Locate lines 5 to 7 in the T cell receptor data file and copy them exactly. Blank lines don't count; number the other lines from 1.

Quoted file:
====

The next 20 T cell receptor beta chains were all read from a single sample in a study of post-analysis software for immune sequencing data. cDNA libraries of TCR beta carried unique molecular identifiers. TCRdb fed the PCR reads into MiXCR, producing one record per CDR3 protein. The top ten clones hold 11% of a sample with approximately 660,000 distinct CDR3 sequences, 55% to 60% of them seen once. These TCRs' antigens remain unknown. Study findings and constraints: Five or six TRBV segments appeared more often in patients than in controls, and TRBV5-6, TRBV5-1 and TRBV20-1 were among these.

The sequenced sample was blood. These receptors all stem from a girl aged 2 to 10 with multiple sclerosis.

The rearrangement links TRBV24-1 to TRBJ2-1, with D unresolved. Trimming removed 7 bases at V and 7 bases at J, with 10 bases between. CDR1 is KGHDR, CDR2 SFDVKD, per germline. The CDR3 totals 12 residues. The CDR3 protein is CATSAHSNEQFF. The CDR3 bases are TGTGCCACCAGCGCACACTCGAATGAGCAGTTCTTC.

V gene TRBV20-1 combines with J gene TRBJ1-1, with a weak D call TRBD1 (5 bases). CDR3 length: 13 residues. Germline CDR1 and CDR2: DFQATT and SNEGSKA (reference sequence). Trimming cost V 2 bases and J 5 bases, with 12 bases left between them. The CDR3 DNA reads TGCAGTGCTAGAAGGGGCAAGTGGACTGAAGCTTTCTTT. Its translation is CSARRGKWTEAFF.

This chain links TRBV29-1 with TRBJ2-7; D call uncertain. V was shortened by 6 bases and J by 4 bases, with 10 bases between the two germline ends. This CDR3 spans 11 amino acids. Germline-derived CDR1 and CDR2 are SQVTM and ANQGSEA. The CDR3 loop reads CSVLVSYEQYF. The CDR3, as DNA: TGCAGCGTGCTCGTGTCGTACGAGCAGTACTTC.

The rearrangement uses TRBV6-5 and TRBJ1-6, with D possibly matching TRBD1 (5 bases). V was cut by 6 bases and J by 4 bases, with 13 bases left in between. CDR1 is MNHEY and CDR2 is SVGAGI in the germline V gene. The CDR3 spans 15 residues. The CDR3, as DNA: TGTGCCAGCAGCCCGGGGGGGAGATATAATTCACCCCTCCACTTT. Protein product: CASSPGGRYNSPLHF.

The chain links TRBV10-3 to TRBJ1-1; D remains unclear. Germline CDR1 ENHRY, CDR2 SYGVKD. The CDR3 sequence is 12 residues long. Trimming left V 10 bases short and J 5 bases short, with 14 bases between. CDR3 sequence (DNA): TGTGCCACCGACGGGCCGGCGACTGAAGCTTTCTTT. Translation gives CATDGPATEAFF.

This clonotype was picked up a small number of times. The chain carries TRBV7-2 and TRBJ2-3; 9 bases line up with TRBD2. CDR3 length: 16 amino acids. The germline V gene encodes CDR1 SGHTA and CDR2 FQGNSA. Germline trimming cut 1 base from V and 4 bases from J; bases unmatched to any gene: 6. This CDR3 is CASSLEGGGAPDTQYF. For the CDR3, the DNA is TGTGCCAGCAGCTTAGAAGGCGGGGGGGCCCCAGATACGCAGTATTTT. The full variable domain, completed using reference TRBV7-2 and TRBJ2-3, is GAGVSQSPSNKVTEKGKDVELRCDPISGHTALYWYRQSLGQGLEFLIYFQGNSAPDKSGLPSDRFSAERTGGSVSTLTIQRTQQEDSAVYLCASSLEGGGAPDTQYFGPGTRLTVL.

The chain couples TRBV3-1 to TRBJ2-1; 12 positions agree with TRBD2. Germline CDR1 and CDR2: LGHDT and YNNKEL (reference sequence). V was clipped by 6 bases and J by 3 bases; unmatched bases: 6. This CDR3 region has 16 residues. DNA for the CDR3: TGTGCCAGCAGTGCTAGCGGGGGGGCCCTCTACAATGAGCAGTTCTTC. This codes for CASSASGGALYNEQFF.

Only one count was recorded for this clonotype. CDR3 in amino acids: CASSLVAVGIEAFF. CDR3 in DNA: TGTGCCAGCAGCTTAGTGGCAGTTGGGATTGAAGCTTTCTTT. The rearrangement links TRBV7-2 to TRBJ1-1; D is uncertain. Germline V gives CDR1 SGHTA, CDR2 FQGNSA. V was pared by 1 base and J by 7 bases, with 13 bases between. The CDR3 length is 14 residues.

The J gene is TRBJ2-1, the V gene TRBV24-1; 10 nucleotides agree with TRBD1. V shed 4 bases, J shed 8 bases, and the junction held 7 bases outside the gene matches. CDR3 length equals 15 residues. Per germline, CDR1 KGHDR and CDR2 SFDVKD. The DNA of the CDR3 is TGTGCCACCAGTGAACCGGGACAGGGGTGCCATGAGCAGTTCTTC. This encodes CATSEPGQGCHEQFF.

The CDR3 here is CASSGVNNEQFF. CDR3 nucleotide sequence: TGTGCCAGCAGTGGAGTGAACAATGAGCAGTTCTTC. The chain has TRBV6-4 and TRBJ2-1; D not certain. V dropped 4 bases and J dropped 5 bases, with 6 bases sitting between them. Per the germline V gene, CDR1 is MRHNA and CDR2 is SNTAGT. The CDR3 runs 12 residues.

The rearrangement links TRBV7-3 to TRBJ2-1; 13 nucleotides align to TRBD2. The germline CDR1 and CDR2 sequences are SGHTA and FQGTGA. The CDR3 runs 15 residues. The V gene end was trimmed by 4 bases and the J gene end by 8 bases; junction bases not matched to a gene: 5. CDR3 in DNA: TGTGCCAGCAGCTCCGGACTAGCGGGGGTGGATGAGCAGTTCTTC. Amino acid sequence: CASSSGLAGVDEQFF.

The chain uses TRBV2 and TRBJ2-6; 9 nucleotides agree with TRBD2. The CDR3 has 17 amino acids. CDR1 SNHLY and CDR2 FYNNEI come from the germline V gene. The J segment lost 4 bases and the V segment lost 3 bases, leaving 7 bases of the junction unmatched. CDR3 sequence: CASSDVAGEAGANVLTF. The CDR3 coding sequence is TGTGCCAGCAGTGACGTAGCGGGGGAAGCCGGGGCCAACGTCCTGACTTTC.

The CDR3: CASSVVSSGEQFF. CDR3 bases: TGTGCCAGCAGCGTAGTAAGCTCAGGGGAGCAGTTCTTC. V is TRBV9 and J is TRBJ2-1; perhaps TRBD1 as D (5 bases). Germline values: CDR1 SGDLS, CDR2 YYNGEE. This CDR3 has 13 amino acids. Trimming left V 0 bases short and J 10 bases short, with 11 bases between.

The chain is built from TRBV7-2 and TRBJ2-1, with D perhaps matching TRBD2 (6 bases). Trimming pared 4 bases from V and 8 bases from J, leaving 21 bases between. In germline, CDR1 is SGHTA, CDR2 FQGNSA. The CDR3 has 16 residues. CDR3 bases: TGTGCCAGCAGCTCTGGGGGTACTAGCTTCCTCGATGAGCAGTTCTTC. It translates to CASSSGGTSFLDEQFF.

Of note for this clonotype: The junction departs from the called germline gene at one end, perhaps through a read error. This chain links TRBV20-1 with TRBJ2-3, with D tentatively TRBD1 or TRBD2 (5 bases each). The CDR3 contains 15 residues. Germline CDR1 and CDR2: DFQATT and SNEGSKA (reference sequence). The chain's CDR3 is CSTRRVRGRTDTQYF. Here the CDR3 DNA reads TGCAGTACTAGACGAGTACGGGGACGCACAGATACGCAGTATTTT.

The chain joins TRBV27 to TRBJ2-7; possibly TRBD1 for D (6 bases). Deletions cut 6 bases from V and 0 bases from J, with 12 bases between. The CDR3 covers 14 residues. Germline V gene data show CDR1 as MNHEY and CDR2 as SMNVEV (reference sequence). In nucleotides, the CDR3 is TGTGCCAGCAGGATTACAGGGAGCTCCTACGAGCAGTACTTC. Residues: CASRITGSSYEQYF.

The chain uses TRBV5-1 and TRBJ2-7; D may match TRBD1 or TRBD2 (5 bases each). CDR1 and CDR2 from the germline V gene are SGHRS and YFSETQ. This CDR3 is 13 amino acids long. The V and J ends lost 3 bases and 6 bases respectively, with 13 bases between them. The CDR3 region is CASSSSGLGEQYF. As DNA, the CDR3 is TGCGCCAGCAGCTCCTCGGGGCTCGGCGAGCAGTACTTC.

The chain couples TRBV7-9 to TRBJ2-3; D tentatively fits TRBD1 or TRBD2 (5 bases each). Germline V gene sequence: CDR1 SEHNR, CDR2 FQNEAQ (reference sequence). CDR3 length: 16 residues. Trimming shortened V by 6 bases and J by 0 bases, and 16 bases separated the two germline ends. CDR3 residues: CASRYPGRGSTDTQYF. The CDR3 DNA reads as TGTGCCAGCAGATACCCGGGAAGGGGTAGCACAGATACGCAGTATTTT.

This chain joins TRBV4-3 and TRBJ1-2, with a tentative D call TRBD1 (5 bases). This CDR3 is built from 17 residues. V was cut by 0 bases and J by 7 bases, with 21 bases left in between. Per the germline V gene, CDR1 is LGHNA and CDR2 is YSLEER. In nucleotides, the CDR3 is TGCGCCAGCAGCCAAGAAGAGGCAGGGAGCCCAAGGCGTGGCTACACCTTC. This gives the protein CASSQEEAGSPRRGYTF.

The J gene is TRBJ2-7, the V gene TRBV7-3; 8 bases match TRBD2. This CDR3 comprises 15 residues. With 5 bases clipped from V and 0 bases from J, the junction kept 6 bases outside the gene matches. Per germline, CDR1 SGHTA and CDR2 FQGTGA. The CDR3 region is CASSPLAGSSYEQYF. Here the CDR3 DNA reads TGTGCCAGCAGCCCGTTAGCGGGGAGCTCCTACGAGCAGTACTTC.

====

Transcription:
This chain links TRBV29-1 with TRBJ2-7; D call uncertain. V was shortened by 6 bases and J by 4 bases, with 10 bases between the two germline ends. This CDR3 spans 11 amino acids. Germline-derived CDR1 and CDR2 are SQVTM and ANQGSEA. The CDR3 loop reads CSVLVSYEQYF. The CDR3, as DNA: TGCAGCGTGCTCGTGTCGTACGAGCAGTACTTC.

The rearrangement uses TRBV6-5 and TRBJ1-6, with D possibly matching TRBD1 (5 bases). V was cut by 6 bases and J by 4 bases, with 13 bases left in between. CDR1 is MNHEY and CDR2 is SVGAGI in the germline V gene. The CDR3 spans 15 residues. The CDR3, as DNA: TGTGCCAGCAGCCCGGGGGGGAGATATAATTCACCCCTCCACTTT. Protein product: CASSPGGRYNSPLHF.

The chain links TRBV10-3 to TRBJ1-1; D remains unclear. Germline CDR1 ENHRY, CDR2 SYGVKD. The CDR3 sequence is 12 residues long. Trimming left V 10 bases short and J 5 bases short, with 14 bases between. CDR3 sequence (DNA): TGTGCCACCGACGGGCCGGCGACTGAAGCTTTCTTT. Translation gives CATDGPATEAFF.